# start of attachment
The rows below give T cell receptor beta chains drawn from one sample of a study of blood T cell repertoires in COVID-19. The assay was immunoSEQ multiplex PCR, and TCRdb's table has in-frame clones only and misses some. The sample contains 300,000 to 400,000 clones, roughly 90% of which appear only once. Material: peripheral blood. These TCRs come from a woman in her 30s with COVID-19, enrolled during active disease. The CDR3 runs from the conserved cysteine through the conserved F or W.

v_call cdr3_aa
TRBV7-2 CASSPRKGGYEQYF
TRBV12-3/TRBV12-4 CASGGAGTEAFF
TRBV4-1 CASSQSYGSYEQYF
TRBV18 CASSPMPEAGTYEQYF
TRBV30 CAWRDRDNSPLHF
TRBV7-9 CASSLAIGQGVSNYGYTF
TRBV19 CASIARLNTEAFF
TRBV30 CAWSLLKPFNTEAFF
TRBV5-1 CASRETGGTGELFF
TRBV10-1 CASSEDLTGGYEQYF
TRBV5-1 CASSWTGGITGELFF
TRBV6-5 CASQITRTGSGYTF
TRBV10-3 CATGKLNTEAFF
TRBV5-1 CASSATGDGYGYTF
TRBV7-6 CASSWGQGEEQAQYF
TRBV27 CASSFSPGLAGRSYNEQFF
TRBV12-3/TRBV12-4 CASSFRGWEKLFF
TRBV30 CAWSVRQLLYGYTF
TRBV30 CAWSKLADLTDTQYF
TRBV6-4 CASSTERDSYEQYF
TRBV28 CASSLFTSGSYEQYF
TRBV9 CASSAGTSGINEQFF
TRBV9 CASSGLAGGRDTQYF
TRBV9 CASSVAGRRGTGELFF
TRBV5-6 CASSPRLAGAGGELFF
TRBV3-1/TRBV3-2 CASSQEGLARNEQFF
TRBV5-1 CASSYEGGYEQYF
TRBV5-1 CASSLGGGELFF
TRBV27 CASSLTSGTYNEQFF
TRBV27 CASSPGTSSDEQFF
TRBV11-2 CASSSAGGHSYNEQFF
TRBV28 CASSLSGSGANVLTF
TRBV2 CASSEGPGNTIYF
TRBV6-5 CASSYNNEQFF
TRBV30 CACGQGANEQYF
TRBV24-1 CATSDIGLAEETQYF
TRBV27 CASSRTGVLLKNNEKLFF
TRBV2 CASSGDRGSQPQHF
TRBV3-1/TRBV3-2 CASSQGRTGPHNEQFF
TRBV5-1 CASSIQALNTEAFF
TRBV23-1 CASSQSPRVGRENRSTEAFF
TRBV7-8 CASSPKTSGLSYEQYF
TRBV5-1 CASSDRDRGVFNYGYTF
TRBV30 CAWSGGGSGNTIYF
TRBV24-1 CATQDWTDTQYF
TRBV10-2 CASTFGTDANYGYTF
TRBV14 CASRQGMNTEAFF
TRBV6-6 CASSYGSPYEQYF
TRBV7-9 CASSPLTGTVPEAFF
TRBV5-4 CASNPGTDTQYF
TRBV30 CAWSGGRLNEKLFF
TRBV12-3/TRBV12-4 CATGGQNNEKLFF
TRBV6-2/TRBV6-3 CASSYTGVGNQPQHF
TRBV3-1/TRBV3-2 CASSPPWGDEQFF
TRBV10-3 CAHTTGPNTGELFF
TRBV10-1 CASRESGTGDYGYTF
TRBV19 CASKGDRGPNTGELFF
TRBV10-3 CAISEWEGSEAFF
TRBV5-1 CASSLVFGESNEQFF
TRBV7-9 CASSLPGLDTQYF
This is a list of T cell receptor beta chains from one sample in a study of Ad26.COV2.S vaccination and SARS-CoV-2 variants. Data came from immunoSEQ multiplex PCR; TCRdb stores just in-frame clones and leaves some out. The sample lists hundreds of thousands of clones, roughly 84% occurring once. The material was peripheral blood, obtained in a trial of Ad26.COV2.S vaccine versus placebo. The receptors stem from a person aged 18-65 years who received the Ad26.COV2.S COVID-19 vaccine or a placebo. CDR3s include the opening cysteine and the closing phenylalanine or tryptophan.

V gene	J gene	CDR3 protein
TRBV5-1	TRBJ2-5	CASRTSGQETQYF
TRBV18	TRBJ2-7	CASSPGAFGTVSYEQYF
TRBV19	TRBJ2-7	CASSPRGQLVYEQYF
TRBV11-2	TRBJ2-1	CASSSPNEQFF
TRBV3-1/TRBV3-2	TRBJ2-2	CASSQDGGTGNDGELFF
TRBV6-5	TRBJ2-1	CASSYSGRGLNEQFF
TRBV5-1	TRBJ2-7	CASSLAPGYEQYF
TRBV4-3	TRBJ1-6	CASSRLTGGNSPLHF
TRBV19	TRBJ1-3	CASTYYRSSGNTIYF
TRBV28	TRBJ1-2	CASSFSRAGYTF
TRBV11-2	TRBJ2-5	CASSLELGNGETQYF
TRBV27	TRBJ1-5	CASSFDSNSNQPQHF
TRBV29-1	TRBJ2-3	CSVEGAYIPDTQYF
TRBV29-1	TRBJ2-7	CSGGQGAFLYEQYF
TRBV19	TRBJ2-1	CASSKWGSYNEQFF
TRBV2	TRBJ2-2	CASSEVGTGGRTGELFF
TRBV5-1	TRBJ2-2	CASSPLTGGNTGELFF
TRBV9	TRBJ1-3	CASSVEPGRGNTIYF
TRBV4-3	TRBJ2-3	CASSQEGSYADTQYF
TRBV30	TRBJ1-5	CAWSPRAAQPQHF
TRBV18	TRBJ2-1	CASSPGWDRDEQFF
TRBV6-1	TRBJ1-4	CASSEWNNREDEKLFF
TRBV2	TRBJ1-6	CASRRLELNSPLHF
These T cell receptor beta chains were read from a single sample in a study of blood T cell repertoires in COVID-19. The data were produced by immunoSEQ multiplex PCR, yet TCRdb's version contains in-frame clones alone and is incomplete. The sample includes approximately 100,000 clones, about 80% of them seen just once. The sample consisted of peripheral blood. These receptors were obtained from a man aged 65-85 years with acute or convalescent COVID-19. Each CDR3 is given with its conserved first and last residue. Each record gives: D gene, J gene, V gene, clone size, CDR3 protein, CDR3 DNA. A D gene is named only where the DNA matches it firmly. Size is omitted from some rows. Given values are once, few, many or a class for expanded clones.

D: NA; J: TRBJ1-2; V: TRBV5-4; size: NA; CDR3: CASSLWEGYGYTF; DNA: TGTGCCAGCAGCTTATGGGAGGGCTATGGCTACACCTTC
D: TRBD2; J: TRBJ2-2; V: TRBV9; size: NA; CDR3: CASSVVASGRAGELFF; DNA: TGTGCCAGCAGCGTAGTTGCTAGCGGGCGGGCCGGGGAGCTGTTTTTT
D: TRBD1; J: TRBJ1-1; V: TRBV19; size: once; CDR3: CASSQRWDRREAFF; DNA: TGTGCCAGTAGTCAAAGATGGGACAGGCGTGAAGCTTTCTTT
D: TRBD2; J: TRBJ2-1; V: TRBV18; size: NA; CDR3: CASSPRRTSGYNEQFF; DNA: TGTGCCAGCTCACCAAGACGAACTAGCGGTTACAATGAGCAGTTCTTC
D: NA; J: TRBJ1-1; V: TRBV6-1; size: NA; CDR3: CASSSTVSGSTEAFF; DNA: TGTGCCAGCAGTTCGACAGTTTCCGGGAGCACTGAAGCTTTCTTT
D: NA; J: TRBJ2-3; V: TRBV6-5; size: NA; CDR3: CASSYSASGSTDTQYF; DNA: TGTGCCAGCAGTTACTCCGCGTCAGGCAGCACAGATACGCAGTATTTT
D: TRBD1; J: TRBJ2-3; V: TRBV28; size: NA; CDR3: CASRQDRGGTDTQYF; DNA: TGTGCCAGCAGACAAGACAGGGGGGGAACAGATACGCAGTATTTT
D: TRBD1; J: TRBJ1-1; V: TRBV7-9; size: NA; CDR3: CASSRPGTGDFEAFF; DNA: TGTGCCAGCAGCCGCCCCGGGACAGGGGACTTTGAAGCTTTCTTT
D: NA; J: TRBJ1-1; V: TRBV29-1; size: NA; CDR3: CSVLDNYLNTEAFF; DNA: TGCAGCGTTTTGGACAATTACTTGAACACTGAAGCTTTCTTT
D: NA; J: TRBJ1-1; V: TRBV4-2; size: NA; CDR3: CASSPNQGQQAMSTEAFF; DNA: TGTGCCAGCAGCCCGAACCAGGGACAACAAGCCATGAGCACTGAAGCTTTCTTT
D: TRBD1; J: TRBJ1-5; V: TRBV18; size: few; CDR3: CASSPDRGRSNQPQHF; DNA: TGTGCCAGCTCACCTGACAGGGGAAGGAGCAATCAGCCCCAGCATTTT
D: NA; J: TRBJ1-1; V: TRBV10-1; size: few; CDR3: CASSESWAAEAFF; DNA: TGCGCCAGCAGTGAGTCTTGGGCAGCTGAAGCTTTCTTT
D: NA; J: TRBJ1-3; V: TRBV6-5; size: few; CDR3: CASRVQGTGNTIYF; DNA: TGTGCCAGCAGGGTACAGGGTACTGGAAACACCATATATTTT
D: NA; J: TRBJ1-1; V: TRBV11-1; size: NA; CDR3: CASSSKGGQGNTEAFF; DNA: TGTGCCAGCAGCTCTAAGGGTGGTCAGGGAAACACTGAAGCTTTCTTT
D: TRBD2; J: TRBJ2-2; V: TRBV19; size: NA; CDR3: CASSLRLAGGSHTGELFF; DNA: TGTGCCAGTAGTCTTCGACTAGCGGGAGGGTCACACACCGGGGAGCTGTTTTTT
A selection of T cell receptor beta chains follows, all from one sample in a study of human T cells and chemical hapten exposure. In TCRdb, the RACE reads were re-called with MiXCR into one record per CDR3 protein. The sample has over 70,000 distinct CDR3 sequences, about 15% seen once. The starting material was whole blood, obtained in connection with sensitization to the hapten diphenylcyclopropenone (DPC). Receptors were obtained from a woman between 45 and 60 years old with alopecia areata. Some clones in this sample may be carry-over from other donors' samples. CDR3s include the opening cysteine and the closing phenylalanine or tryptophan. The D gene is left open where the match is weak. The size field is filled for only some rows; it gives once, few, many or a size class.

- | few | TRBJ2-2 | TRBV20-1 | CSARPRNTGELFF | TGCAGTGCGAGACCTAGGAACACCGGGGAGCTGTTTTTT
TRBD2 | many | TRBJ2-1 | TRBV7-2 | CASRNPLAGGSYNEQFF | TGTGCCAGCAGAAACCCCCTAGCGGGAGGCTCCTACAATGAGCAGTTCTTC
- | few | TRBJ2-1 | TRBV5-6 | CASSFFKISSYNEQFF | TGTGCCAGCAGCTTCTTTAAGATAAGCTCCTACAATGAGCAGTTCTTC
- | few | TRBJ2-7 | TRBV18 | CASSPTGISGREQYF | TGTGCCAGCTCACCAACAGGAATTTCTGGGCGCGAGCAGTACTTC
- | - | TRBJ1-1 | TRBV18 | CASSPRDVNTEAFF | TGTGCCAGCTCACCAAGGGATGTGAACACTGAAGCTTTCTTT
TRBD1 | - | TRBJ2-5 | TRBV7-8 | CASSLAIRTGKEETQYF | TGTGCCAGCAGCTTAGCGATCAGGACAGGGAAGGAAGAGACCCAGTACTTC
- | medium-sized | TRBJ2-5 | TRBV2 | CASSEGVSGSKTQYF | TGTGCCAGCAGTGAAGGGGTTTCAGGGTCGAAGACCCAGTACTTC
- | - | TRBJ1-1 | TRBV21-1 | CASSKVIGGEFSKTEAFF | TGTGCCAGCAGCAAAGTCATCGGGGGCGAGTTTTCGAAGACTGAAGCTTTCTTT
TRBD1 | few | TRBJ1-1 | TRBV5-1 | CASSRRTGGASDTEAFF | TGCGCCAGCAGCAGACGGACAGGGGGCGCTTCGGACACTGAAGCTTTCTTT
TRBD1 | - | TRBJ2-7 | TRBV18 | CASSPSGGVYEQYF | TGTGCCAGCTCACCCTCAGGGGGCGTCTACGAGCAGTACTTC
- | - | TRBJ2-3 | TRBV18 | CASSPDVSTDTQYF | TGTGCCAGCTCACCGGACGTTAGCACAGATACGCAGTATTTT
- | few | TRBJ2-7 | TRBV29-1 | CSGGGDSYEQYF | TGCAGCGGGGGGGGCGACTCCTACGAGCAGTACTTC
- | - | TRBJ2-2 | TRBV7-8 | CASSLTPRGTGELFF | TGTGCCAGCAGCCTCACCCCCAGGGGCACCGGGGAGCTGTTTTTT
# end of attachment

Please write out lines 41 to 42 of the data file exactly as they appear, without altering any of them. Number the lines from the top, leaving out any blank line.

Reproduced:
TRBV3-1/TRBV3-2 CASSQGRTGPHNEQFF
TRBV5-1 CASSIQALNTEAFF